Corporate Social Responsibility – Assessment of Facilitating and Impeding Factors for Small and Medium-sized Enterprises in Latvia


  • Oļegs Ņikadimovs EKA University of Applied Sciences



corporate social responsibility, small and medium enterprises, Latvia, transition economy


Small and medium-sized enterprises (SMEs) make up for ~99% of all companies in both Latvia and the European Union (EU), they are a significant contributor to national economies and should not be disregarded when discussing corporate social responsibility (CSR). SMEs are not smaller-scale versions of corporations and differ greatly in terms of managerial structure, revenues, resource availability and allocation, market reach, product and service lines, as well as available manpower. Given that a CSR strategy often necessitates additional investment, many SMEs might not anticipate it to increase the bottom line, however, a large part of consumers are willing to pay more for goods and services from a socially responsible company, and CSR can facilitate higher employee attraction and retention rates. This sets up the aim of this study, to analyse CSR initiatives deployment, and facilitating and impeding factors for SMEs in Latvia, a country that is considered to be in the transition process to a market economy. To classify important CSR facilitating and impeding factors, analysis and generalisation of multiple academic sources were used. Analysis of the regulatory framework, fundamental planning documents, international CSR, ESG and other indices, as well as a collateral examination of empirical CSR research in the EU member states and Latvia, was carried out to identify possible CSR development issues for SMEs in Latvia. The study shows that while CSR awareness is increasing in Latvia, the implementation of CSR by SMEs is limited, and there is a need for more guidance and support to promote CSR practices. The study identifies several facilitating factors, such as policy-regulatory support, social pressure, ethical considerations, and impeding factors, such as lack of resources, limited knowledge, and perceived low relevance of CSR for business, as well as the excessively bureaucratic approach in the public sector. The study highlights the importance of private and NGO stakeholder engagement with the public sector in the collaboration and promotion of CSR practices among SMEs in Latvia. Policymakers, business executives, and other stakeholders interested in encouraging CSR practices among SMEs could benefit from the findings of this study.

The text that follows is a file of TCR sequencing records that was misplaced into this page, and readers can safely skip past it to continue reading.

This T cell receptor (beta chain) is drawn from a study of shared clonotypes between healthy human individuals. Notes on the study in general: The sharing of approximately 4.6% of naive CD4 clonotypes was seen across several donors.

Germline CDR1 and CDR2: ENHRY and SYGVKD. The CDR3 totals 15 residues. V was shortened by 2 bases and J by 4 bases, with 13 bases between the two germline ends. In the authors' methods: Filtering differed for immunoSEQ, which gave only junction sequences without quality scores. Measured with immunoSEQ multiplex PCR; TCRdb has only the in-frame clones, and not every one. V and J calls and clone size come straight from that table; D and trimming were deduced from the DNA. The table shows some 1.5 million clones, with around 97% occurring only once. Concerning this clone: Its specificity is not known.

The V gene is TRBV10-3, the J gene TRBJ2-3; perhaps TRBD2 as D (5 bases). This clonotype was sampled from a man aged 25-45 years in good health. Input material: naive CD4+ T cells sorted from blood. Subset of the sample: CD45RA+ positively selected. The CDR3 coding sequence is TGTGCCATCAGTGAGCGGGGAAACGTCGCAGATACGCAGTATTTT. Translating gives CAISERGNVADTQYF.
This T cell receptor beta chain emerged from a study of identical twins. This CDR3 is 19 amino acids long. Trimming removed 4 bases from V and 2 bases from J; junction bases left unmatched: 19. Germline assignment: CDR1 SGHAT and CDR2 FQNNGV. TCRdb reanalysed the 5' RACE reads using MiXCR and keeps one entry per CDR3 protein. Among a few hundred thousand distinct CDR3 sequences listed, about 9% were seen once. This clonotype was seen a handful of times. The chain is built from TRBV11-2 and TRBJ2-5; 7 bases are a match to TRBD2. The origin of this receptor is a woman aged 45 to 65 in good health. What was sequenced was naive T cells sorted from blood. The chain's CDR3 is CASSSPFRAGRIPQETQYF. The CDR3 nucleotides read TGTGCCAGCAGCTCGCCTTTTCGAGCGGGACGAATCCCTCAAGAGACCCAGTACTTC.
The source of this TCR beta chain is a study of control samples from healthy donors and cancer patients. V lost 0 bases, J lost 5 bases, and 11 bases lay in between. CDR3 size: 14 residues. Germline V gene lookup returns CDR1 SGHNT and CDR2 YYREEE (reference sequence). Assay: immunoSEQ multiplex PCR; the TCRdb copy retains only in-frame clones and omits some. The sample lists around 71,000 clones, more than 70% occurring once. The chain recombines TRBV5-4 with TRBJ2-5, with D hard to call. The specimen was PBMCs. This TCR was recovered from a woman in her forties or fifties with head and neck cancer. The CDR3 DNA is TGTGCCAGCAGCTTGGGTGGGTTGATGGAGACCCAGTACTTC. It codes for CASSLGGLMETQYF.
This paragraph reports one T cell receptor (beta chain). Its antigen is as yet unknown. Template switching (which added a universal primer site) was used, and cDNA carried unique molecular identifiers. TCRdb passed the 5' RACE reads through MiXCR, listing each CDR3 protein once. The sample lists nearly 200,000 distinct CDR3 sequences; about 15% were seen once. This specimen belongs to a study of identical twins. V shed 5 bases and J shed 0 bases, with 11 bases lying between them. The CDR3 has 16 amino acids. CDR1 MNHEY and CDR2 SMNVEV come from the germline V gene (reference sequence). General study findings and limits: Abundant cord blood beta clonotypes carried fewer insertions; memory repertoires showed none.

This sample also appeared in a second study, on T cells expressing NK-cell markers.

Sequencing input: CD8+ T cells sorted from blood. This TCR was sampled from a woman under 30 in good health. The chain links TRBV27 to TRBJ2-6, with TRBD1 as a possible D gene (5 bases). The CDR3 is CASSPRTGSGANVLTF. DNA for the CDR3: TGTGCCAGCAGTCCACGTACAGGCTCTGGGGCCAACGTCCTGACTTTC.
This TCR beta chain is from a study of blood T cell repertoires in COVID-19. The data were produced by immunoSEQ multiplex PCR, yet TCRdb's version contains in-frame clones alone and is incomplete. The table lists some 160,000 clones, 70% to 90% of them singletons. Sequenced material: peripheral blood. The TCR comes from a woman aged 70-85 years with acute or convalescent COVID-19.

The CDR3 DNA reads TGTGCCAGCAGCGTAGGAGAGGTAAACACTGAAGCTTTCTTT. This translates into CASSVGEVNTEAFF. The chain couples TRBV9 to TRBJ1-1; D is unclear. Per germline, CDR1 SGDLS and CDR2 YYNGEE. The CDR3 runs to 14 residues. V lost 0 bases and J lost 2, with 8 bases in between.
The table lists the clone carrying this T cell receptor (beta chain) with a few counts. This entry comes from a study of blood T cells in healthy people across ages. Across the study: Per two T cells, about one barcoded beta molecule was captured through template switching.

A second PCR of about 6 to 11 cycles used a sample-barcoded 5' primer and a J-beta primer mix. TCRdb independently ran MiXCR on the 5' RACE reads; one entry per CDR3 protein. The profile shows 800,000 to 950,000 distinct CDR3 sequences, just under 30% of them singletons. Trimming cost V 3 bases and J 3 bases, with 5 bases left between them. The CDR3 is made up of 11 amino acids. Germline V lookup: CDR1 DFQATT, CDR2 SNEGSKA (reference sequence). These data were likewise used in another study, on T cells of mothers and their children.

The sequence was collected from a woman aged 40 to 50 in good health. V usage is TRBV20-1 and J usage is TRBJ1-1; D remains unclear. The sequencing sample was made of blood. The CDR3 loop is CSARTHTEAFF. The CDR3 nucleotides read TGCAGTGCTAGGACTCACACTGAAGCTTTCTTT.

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Managerial Aspects of European Integration